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If you’ve been checking your email in the last two weeks or so, you’ve likely gotten a notification from one or more third-party vendors notifying you of privacy policy updates thanks to GDPR. In case you haven’t seen these emails, they go a little something like this,

On Friday, May 25th, the General Data Protection Regulation (GDPR) takes effect in the European Union. In preparation for GDPR, we’ve made some updates to our privacy policy, provided more in-depth information about how we utilize cookies to collect data, implemented options to subscribe or unsubscribe from newsletters…etc.

You might be wondering, If this happened in the European Union, then why do I care? I only do business in the U.S. We’re glad you asked. While any EU-based company or multinational organization is (hopefully) well aware of the changes they needed to make to be GDPR compliant, the effects of this new piece of legislation will be felt far and wide, including by U.S.-based companies who do no direct business with any of the 28 member states of the EU. Basically, if you have an online presence (a website, social profiles, etc.) and market your products or services over the internet, then you need to make sure you’re aware of GDPR guidelines in order to ensure your site is compliant, if applicable.

But what is GDPR, exactly? According to the EU GDPR Information Portal, GDPR (again, the General Data Protection Regulation) “was designed to harmonize data privacy laws across Europe, to protect and empower all EU citizens’ data privacy and to reshape the way organizations across the region approach data privacy.” (Source) While many in the U.S. have only been hearing about GDPR since January of this year, the new legislation was actually adopted in 2016 as part of the EU’s effort to better protect its citizens’ data.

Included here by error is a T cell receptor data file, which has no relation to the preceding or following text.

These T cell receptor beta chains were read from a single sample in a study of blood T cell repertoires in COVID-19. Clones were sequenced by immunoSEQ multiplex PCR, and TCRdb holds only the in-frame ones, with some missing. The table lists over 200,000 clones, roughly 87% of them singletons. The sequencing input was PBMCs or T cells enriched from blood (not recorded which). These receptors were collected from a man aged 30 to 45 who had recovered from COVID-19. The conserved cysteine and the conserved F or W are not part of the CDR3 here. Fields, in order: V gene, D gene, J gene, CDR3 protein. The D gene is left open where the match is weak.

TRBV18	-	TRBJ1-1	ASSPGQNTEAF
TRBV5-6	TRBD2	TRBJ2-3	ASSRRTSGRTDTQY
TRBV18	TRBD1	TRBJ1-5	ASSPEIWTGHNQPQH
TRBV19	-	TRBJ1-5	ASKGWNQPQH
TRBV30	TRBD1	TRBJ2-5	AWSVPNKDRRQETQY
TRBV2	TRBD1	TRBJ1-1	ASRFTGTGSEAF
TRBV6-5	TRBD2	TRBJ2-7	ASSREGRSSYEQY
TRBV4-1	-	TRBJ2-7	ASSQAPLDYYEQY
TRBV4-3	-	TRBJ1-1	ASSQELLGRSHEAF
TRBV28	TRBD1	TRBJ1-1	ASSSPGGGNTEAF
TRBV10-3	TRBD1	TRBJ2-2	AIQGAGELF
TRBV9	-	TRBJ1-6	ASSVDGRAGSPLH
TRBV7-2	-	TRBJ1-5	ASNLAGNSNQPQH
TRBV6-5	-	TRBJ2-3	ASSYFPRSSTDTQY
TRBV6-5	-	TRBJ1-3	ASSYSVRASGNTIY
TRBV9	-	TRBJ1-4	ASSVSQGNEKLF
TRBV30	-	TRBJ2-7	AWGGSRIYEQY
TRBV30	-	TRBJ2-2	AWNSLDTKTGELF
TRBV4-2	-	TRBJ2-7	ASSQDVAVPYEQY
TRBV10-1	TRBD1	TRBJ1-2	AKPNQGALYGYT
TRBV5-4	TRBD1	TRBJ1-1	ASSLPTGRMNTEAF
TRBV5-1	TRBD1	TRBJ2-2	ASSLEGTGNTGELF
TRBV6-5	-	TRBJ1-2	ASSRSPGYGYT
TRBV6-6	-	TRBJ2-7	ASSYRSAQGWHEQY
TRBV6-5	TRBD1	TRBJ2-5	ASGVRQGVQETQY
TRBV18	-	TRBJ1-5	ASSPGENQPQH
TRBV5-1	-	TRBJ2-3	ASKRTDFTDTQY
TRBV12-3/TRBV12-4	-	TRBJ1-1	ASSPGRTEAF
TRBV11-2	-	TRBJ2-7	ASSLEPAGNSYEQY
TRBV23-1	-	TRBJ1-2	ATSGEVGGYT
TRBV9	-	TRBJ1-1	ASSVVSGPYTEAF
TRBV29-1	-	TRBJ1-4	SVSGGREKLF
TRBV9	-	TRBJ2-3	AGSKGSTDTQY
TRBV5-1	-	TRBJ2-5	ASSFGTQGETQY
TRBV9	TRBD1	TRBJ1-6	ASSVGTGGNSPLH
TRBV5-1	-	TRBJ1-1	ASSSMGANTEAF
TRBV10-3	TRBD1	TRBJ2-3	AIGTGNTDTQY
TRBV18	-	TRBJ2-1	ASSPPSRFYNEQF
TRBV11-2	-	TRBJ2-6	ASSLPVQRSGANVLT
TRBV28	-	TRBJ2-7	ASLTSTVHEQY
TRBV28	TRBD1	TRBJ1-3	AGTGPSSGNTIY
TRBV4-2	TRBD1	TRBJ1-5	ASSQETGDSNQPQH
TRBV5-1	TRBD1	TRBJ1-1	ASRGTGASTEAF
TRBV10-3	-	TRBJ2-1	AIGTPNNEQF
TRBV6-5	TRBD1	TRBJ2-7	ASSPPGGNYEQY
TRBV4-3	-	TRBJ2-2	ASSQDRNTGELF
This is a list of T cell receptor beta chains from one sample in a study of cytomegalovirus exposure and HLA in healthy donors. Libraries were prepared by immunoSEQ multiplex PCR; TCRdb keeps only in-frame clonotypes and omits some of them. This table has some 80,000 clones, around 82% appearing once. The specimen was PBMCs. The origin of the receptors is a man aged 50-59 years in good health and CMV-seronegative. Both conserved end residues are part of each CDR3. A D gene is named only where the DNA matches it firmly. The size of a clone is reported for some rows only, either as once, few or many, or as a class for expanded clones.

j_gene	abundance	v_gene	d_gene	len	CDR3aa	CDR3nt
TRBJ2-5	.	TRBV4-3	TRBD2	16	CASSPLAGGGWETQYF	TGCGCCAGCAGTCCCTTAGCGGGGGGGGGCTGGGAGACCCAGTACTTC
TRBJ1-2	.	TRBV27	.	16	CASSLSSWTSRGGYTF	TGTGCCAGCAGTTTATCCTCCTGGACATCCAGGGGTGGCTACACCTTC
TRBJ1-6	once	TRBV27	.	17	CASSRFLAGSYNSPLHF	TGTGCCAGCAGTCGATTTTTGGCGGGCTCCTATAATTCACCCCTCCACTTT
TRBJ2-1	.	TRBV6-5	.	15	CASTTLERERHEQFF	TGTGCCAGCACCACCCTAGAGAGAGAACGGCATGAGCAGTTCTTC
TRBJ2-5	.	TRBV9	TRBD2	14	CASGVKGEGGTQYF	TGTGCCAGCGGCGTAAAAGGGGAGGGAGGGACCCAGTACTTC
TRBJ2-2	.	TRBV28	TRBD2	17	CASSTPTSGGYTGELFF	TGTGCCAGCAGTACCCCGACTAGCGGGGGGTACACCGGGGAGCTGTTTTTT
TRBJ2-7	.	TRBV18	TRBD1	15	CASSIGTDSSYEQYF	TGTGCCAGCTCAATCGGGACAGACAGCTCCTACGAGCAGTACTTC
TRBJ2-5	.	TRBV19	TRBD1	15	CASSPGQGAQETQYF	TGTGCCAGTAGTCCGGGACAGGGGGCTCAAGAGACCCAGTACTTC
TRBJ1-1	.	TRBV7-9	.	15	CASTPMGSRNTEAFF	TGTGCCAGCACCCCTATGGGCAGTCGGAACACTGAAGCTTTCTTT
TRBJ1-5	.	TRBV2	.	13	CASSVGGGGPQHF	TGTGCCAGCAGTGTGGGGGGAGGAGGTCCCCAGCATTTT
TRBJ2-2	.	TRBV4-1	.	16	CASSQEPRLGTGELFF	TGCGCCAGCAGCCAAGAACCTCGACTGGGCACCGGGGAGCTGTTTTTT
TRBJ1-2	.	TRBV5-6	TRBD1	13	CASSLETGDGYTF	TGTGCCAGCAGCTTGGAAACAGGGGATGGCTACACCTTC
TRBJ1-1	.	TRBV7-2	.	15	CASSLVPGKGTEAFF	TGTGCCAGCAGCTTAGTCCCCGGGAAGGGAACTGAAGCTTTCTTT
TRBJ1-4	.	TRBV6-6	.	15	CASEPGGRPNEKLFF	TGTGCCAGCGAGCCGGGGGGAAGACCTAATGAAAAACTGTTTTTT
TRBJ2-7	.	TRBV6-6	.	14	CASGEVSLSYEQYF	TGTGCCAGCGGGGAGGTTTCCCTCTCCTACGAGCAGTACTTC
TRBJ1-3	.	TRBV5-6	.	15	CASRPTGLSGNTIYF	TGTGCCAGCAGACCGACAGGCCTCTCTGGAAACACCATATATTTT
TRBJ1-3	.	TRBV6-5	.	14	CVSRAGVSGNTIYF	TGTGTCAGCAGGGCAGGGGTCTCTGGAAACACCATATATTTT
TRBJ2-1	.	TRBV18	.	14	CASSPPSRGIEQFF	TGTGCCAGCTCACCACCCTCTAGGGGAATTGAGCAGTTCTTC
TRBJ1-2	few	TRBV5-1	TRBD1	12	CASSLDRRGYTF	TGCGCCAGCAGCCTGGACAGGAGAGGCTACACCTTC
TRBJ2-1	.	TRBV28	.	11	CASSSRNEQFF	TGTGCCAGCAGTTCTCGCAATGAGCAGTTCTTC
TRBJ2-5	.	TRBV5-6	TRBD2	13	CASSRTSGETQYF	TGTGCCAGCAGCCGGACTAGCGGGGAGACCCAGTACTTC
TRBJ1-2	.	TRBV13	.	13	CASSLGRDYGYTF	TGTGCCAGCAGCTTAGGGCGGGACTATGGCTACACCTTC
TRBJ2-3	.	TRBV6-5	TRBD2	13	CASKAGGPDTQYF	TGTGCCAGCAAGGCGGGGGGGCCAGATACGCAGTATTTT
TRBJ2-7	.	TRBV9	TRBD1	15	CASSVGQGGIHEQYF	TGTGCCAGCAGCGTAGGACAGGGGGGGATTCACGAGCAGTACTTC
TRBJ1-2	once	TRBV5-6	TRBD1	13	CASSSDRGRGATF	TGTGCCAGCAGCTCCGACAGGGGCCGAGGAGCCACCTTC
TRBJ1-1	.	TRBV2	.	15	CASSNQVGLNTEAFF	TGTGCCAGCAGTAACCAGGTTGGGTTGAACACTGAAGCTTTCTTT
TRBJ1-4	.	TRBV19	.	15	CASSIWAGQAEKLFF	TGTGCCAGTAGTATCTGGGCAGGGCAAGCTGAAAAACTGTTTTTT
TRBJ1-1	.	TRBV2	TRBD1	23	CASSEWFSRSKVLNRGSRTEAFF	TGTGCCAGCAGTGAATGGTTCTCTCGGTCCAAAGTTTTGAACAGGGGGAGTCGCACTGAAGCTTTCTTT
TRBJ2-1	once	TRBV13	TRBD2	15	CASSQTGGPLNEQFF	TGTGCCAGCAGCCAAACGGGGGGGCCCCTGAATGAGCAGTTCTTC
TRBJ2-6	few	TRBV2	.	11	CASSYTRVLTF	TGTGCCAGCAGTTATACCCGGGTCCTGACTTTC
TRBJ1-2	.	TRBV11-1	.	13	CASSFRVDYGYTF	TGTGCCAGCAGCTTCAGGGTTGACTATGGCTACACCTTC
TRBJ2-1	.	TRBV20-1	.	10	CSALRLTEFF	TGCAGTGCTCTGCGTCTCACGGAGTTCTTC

In its entirety, the GDPR legislation encompasses quite a few changes, but some of the key updates include clearly stating data collection policies on your web page, obtaining explicit consent to collect personally identifiable information (PII), notifying consumers immediately in the event of a data hack or breach, and appointing data protection officers, among other things. And, of course, GDPR holds the promise of hefty fines and messy legal ramifications should a site be found out of compliance.

A map showing the countries that make up the European Union

GDPR FAQs

So, how do you know if your site needs to be GDPR compliant? If GDPR regulations do apply to your business, how do you go about making your site compliant? And what are the major changes you need to focus on? Check out our GDPR reference questions, below, to help you navigate the new world of data regulation.

What is GDPR?

As stated previously, GDPR is a piece of legislation passed to establish and enforce regulations regarding the collecting and processing of EU citizens’ personal data, and the protection of that information. Not only does it outline concrete guidelines for the handling of users’ personal information, it also threatens the imposition of revenue-based fines should these guidelines not be followed.

Who is affected by GDPR?